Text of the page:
The Central Bank of Nigeria has ordered all Deposit Money Banks (DMB) holding the existing denominations of the naira note to “begin returning these notes back to the CBN effective immediately.”
CBN recently was authorised by President Muhammad Buhari to redesign the N100, N200, N500, and N1,000 notes.
Its Governor Godwin Emefiele said that the newly designed currency, “will be released to the banks in the order of First-come-First-serve basis.”
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Emefiele called on bank customers “to begin paying into their bank accounts the existing currency to enable them to withdraw the new banknotes once circulation begins in mid-December 2022.”
However, on the present notes, he said, “remain legal tender and should not be rejected as a means of exchange for the purchase of goods and services.”
The reasons for the introduction of new notes, Emefiele said, include significant hoarding of banknotes by members of the public, with statistics showing that over 80 percent of currency in circulation are outside the vaults of commercial banks.
Another reason is the worsening shortage of clean and fit banknotes with the attendant negative perception of the CBN and increased risk to financial stability.
Financial experts also commended the Central Bank of Nigeria (CBN) for its decision to redesign the naira, saying it would positively affect the economy.
The experts spoke in separate interviews on Thursday.
They spoke against the backdrop of an announcement by the CBN that new designs of the N200, N500, and N1,000 denominations would be produced and circulated on December 15.
According to Umhe Uwaleke, a financial economist and professor of capital market at the Nasarawa State University, Keffi, the decision will be positive for the economy in the medium to long term.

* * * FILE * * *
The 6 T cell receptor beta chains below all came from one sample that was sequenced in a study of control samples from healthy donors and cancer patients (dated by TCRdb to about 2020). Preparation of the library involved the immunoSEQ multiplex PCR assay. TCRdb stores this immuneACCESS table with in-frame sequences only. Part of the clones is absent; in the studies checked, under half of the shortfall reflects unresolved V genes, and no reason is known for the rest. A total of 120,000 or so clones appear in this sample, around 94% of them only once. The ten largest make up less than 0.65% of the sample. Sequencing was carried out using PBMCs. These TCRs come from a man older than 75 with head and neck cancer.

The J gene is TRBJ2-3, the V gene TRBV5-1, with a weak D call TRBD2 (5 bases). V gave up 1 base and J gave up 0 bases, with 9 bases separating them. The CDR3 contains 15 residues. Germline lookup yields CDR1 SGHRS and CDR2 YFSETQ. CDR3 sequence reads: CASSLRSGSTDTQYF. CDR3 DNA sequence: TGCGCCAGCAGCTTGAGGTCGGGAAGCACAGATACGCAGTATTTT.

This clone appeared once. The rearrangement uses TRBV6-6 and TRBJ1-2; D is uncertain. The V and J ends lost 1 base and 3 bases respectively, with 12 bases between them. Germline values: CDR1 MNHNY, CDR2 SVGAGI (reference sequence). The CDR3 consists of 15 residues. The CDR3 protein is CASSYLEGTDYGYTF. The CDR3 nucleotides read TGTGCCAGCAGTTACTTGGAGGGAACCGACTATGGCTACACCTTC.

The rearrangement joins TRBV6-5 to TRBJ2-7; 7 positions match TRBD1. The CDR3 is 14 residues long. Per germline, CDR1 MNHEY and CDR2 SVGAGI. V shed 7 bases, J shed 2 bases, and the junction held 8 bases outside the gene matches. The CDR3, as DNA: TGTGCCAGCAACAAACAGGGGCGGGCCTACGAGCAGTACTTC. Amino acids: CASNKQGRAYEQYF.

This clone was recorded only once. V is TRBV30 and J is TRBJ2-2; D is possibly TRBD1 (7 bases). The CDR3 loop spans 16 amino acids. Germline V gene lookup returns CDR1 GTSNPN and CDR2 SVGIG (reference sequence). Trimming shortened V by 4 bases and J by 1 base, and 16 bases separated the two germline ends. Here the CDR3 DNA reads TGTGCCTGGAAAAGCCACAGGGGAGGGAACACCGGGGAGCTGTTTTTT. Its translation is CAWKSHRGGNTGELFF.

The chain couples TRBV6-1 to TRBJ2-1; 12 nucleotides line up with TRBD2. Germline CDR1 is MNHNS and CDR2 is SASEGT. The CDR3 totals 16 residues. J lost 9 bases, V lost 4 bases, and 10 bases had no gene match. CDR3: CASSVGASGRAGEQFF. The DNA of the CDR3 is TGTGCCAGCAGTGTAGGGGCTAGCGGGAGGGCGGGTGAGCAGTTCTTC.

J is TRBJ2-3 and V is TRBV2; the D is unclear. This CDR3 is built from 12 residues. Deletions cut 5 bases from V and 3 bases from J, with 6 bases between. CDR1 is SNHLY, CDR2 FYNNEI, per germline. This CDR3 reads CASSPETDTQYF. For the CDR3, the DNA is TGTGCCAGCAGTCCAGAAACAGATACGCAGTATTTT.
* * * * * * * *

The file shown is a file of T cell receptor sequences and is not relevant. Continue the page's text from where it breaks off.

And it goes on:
Mr Uwaleke said the measure would go a long way to ensure that the naira notes in circulation outside the banking system were brought into the banking system.
He said the measure would also provide enough liquidity for banks and more money for the banks to lend.
“The measure does not amount to demonetisation of big currency notes often carried out by central banks to curb black money and corruption. But it will go a long way in ensuring that a lot of naira notes circulating outside the banks are crowded in,” the professor explained. “If it leads to large deposits in banks, it means the banks will have more money to lend, which may reduce interest rates.”
“Perhaps more importantly, with increased currency in circulation now in the vault of banks, I expect to see improvement in monetary policy transmission.”
Mr Uwaleke further noted that it might also reduce speculative attacks on the naira in the parallel market in the medium term.
“I expect that the Financial Intelligence Unit will be on the lookout for huge deposits as a way of monitoring illegitimate transactions. Despite the huge cost involved in changing currency notes, I think it’s time to sanitise the system, especially now that electioneering activities have kicked off.”
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